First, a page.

Loretta Chou

Publication Details

  • Surgical treatment of severe hallux valgus: The state of practice among academic foot and ankle surgeons FOOT & ANKLE INTERNATIONAL Pinney, S. J., Song, K. R., Chou, L. B. 2006; 27 (12): 1024-1029


    The purpose of this study was to evaluate the operative procedures used for treatment of severe hallux valgus by academic foot and ankle surgeons practicing in the United States.A patient with severe hallux valgus deformity was developed as a hypothetical case: a 50-year-old woman with a severe deformity (intermetatarsal angle = 20 degrees; hallux valgus angle = 42 degrees). The patient was symptomatic with pain, did not improve with conservative measures, and wanted the deformity corrected. This case was sent to academic foot and ankle surgeons in a survey to determine their preferred operative treatment for this case. The overall response rate was 84% (128 of 153). To be included in the study group each surgeon had to have 1) foot and ankle patients comprising 50% or more of his clinical practice and 2) direct responsibility for teaching orthopaedic residents. One hundred and five respondents met the inclusion criteria and formed the study group; however, three surveys with invalid responses were deleted.Fifty-two percent (54 of 102) of the respondents chose a metatarsal osteotomy, 26% (26 of 102) a first metatarsophalangeal (MTP) joint arthrodesis, and 24% (24 of 102) a Lapidus procedure. Two respondents chose both an arthrodesis and a metatarsal osteotomy. Among the 54 respondents who chose metatarsal osteotomies, 24 used a Ludloff, 16 a proximal crescentic, eight a proximal chevron, two a scarf, two a distal chevron, and two other. In addition, secondary procedures to enhance the correction included a Weil osteotomy in 46% (47 of 102) and an Akin osteotomy in 30% (31 of 102).There was a wide variation in the type of procedure used to correct this severe hallux valgus deformity; approximately 50% of the respondents chose a metatarsal osteotomy, 25% chose a first MTP joint arthrodesis, and 25% a Lapidus procedure.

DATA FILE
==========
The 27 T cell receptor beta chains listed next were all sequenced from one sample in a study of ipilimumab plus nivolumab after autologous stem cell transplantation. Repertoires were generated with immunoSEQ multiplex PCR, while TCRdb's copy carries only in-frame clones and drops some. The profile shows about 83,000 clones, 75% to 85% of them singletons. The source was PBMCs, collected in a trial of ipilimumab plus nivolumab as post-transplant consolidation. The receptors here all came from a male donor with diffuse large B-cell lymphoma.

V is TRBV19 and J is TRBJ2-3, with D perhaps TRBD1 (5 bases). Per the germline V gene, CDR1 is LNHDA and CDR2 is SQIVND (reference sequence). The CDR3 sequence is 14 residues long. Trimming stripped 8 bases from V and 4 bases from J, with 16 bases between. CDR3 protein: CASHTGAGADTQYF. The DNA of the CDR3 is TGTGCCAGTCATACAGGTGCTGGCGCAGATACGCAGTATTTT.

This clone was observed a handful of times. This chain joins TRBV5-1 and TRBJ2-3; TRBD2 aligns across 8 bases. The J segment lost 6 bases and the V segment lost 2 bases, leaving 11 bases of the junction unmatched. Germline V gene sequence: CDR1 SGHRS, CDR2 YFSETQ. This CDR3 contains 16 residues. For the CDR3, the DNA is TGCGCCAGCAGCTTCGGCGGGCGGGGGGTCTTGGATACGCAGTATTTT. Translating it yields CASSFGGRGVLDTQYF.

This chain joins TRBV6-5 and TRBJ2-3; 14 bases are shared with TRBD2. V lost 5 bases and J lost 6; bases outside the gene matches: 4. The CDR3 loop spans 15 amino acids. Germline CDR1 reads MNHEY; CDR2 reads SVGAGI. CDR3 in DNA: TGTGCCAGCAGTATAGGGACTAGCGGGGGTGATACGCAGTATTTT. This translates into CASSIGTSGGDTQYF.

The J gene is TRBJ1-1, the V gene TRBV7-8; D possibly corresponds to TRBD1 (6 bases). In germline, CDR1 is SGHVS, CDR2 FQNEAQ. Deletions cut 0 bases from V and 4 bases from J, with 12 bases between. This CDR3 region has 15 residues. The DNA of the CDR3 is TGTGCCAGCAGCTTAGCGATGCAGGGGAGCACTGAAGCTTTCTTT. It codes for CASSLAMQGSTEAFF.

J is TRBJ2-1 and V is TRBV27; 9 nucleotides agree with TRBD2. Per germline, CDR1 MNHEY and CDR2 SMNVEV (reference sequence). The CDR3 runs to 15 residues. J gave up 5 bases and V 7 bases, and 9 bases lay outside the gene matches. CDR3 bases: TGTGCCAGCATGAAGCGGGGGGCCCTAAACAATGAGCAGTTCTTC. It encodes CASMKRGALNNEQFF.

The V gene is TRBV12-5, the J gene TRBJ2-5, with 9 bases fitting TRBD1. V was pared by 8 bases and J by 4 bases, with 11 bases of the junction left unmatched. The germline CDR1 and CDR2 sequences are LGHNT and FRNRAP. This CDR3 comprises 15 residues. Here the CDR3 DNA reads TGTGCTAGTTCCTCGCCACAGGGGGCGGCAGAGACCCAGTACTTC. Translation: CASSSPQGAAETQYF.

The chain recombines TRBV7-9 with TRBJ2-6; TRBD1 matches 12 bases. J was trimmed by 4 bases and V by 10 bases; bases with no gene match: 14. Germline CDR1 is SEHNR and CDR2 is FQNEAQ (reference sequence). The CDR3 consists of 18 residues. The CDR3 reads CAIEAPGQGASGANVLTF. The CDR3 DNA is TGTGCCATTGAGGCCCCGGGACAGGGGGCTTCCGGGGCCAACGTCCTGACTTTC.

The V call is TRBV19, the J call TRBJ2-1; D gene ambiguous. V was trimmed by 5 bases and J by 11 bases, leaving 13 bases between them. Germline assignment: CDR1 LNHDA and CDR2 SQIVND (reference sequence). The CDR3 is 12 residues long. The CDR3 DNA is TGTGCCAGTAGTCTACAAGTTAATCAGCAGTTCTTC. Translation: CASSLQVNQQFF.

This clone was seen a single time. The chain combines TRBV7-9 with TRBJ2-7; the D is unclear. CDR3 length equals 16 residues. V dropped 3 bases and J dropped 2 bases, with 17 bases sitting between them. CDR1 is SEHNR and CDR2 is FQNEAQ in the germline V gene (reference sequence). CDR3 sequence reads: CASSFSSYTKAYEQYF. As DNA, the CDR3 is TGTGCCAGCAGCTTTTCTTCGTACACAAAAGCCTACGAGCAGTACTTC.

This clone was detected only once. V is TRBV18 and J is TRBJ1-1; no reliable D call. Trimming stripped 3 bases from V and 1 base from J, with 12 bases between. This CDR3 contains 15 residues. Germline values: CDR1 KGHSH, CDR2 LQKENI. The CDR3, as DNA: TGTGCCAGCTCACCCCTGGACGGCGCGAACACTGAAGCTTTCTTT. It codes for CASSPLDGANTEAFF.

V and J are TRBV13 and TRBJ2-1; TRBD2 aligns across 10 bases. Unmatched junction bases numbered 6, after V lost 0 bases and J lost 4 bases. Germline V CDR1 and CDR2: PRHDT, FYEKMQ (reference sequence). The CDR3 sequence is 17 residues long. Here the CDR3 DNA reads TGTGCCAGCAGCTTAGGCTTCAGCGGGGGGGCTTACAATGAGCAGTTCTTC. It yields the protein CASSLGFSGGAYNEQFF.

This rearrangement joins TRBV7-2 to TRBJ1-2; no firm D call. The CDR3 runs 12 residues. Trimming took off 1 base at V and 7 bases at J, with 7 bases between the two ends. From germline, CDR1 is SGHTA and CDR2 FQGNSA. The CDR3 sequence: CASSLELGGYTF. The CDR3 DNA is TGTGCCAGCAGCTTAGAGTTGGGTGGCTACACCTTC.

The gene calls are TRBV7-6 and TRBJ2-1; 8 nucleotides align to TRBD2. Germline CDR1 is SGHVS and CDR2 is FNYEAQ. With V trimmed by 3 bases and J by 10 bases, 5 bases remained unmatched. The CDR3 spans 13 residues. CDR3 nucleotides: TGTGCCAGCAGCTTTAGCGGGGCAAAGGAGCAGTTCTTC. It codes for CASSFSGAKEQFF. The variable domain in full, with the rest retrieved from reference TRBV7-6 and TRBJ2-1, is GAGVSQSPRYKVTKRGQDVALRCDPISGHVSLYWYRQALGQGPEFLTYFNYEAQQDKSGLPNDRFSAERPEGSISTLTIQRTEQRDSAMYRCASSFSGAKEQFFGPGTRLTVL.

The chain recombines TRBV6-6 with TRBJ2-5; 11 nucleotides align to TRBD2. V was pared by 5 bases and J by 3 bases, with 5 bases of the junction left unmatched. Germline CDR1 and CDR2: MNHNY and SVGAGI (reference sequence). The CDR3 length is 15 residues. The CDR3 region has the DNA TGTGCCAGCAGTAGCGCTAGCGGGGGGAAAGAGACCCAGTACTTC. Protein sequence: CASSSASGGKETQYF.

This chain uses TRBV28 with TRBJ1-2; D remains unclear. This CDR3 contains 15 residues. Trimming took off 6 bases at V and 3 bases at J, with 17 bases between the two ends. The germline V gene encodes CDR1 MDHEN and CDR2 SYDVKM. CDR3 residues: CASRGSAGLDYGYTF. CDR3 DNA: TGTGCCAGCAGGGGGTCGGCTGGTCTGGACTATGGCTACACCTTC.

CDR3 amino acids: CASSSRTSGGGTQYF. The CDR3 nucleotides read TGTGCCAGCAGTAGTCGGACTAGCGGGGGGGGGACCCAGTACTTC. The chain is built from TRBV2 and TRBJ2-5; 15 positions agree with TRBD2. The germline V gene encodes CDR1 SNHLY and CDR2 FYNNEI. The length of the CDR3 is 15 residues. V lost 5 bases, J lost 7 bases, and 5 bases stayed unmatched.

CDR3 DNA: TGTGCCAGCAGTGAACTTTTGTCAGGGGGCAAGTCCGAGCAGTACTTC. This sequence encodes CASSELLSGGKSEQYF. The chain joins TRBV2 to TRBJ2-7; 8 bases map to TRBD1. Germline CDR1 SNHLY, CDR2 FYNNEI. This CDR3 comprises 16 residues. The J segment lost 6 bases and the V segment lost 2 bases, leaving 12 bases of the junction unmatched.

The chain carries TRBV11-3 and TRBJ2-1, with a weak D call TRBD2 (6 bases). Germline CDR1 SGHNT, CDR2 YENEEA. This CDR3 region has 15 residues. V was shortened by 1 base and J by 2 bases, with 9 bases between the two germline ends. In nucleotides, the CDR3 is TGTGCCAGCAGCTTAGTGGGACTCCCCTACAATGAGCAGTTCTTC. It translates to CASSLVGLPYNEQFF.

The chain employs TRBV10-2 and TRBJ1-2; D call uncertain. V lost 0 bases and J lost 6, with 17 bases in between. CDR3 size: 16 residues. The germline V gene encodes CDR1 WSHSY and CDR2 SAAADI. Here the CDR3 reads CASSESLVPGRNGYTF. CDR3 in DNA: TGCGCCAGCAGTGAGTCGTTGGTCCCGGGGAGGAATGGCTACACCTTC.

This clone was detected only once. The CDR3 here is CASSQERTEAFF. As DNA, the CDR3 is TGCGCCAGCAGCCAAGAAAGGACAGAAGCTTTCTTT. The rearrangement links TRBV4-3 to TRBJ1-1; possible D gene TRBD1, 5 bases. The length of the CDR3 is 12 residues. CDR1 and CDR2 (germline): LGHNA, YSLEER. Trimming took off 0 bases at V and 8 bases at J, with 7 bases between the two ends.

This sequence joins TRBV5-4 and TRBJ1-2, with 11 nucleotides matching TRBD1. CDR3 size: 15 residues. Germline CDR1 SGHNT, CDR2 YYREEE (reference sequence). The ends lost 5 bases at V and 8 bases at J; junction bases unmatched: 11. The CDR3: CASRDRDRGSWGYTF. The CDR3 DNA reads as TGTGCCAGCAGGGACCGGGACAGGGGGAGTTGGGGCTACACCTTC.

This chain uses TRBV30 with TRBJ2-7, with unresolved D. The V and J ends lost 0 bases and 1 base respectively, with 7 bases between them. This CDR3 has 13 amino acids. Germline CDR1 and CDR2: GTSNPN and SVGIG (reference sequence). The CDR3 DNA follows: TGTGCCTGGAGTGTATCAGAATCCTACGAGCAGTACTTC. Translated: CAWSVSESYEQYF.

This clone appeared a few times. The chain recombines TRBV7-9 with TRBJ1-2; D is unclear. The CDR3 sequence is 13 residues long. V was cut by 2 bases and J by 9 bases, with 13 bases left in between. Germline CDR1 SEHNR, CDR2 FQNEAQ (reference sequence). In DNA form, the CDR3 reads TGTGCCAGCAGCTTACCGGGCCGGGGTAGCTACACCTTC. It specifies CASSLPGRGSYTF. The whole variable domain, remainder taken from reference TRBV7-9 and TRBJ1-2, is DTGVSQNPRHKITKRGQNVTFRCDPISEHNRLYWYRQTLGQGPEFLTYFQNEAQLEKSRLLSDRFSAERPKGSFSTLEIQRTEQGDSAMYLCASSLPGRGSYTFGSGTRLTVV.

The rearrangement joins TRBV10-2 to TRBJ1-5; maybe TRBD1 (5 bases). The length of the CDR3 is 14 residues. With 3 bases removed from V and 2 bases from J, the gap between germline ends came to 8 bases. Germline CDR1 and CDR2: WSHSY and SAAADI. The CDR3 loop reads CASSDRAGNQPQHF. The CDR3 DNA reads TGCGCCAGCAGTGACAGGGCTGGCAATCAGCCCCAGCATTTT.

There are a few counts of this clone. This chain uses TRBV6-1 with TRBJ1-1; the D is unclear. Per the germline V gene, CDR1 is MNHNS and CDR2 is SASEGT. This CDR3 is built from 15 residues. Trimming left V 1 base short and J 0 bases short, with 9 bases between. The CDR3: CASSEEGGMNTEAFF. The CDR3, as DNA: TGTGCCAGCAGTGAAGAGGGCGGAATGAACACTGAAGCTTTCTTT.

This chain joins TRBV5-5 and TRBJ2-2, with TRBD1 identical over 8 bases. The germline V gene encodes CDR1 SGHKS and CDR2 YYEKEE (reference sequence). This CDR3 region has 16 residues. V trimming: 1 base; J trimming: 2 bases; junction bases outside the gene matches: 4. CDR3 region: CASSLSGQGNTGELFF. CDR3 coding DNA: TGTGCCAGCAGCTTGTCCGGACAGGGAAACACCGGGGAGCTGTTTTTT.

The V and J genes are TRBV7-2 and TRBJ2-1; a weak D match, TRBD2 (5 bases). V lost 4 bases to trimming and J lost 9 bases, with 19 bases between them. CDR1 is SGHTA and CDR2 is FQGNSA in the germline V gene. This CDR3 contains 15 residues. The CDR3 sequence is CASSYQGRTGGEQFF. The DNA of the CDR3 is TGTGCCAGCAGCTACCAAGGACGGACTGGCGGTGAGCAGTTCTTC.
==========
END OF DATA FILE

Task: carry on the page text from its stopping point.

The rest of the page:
View details for Web of Science ID 000242832400004

    View details for PubMedID 17207427

Stanford Medicine Resources:

Footer Links: